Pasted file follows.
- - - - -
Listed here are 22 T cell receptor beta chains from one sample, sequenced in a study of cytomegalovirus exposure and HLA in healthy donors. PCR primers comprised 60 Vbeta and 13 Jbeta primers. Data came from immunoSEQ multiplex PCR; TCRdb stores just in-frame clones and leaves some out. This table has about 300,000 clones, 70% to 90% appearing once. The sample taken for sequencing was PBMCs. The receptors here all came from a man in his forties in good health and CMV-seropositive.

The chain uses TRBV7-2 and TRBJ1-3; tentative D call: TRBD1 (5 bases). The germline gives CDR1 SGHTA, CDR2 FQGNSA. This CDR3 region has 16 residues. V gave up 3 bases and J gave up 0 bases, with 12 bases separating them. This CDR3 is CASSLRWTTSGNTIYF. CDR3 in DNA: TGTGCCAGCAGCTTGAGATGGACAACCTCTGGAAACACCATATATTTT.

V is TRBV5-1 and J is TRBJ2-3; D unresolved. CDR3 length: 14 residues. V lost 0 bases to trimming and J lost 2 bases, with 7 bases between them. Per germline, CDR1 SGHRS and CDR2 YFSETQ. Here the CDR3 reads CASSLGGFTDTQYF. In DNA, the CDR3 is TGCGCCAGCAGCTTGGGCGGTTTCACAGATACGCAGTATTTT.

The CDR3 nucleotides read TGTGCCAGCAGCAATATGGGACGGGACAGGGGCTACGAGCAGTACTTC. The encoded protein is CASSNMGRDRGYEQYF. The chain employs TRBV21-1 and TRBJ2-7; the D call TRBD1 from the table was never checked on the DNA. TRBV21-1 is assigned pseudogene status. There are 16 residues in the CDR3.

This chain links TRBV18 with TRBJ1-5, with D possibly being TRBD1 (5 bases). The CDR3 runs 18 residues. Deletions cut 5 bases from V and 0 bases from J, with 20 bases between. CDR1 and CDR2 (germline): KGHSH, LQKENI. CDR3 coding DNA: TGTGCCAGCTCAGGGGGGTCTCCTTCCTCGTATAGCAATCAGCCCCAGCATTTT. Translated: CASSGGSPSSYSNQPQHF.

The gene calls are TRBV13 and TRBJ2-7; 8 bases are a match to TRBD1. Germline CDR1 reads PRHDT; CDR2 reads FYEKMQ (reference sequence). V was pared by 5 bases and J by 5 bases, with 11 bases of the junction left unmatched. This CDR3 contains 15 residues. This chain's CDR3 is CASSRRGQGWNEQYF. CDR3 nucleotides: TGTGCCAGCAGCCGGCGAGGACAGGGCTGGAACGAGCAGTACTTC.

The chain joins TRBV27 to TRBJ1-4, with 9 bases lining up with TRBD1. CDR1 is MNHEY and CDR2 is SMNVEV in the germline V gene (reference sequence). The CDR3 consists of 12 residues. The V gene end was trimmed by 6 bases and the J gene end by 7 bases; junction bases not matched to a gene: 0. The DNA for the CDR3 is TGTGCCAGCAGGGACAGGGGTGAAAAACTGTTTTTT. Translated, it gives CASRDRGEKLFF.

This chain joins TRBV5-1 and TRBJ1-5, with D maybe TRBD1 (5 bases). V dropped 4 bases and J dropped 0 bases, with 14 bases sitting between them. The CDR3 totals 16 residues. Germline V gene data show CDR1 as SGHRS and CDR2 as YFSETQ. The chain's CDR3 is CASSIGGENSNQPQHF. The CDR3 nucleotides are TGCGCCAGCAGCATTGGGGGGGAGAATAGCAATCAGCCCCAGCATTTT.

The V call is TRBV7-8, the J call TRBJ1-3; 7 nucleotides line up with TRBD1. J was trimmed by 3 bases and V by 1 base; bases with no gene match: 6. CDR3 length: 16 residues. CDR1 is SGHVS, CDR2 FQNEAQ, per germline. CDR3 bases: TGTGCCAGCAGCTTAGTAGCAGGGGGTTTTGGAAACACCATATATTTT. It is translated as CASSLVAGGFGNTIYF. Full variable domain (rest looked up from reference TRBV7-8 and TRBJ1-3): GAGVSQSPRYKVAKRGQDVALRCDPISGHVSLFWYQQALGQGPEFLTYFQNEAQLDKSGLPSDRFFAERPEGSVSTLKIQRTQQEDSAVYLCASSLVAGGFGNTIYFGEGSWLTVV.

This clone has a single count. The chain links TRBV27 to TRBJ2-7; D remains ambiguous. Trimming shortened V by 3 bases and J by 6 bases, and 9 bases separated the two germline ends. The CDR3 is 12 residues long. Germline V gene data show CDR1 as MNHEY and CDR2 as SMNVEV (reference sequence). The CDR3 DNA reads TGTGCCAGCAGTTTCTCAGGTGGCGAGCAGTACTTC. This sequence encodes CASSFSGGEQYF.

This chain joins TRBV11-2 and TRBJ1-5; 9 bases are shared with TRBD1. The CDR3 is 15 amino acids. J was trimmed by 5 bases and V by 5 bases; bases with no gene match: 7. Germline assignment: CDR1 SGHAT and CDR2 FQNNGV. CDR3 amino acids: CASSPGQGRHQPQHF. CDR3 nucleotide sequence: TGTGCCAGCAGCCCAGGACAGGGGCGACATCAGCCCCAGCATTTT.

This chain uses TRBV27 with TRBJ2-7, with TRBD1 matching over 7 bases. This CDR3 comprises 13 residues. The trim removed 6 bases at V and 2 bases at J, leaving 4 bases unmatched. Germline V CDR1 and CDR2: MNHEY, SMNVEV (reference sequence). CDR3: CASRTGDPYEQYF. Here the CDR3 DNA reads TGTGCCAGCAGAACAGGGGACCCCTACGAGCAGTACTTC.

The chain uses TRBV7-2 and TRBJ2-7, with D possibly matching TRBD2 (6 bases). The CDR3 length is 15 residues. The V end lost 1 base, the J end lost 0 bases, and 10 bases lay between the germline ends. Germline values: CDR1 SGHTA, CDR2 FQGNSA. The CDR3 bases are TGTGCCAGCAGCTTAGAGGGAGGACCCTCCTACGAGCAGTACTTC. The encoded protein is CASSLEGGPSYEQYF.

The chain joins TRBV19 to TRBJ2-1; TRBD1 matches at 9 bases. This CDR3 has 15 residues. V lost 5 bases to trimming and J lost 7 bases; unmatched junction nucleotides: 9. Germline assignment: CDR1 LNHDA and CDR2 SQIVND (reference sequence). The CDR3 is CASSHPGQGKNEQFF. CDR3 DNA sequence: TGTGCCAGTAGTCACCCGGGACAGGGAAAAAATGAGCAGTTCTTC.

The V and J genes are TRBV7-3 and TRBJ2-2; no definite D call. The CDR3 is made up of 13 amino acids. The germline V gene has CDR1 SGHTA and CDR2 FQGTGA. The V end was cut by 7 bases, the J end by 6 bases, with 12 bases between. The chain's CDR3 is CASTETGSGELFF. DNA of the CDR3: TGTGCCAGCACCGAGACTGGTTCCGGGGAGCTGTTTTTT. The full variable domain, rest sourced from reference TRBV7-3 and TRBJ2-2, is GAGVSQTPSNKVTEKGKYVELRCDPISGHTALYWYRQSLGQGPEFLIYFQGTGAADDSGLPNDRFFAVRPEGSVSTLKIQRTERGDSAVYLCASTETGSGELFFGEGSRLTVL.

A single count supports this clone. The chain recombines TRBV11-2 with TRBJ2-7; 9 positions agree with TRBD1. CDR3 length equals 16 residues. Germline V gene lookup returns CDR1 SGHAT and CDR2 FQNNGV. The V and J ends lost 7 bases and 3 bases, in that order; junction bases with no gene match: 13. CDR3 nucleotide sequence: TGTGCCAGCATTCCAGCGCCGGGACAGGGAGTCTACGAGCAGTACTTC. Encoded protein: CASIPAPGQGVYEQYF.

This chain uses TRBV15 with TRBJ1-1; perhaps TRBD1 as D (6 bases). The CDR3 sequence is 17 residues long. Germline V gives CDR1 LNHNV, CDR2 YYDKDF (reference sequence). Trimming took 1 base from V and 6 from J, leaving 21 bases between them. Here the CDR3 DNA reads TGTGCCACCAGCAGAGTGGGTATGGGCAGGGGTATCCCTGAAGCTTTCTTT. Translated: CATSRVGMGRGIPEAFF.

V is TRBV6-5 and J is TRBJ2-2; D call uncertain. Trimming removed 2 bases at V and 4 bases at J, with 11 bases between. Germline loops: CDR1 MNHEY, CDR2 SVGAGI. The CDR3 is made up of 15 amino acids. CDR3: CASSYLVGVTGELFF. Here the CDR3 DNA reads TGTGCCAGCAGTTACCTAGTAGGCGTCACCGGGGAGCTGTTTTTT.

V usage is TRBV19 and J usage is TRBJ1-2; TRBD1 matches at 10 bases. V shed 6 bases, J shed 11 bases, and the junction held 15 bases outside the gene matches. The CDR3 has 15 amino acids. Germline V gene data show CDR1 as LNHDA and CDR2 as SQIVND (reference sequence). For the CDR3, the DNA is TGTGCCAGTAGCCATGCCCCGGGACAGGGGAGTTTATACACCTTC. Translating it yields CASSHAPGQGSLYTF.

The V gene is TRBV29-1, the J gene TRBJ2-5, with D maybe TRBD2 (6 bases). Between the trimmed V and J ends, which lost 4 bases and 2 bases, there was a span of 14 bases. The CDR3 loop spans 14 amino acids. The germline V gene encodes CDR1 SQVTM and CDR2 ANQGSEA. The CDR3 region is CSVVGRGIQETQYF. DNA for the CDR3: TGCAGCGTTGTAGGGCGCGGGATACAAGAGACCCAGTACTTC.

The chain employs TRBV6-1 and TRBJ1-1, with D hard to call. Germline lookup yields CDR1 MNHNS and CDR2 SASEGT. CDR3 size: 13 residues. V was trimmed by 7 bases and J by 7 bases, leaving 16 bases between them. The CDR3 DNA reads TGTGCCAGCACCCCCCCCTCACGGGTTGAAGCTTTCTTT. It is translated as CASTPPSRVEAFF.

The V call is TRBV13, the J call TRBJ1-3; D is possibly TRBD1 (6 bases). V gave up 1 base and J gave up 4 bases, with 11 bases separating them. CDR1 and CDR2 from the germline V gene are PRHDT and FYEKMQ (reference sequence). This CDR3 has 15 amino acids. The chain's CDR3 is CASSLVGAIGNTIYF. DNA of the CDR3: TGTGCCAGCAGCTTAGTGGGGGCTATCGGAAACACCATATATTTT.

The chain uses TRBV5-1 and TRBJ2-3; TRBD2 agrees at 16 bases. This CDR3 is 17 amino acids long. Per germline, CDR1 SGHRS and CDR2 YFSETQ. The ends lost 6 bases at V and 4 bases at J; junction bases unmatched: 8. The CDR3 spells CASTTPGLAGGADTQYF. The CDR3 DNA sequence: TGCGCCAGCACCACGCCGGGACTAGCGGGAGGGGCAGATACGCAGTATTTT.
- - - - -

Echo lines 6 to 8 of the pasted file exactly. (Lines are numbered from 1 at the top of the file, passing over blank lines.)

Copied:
The gene calls are TRBV13 and TRBJ2-7; 8 bases are a match to TRBD1. Germline CDR1 reads PRHDT; CDR2 reads FYEKMQ (reference sequence). V was pared by 5 bases and J by 5 bases, with 11 bases of the junction left unmatched. This CDR3 contains 15 residues. This chain's CDR3 is CASSRRGQGWNEQYF. CDR3 nucleotides: TGTGCCAGCAGCCGGCGAGGACAGGGCTGGAACGAGCAGTACTTC.

The chain joins TRBV27 to TRBJ1-4, with 9 bases lining up with TRBD1. CDR1 is MNHEY and CDR2 is SMNVEV in the germline V gene (reference sequence). The CDR3 consists of 12 residues. The V gene end was trimmed by 6 bases and the J gene end by 7 bases; junction bases not matched to a gene: 0. The DNA for the CDR3 is TGTGCCAGCAGGGACAGGGGTGAAAAACTGTTTTTT. Translated, it gives CASRDRGEKLFF.

This chain joins TRBV5-1 and TRBJ1-5, with D maybe TRBD1 (5 bases). V dropped 4 bases and J dropped 0 bases, with 14 bases sitting between them. The CDR3 totals 16 residues. Germline V gene data show CDR1 as SGHRS and CDR2 as YFSETQ. The chain's CDR3 is CASSIGGENSNQPQHF. The CDR3 nucleotides are TGCGCCAGCAGCATTGGGGGGGAGAATAGCAATCAGCCCCAGCATTTT.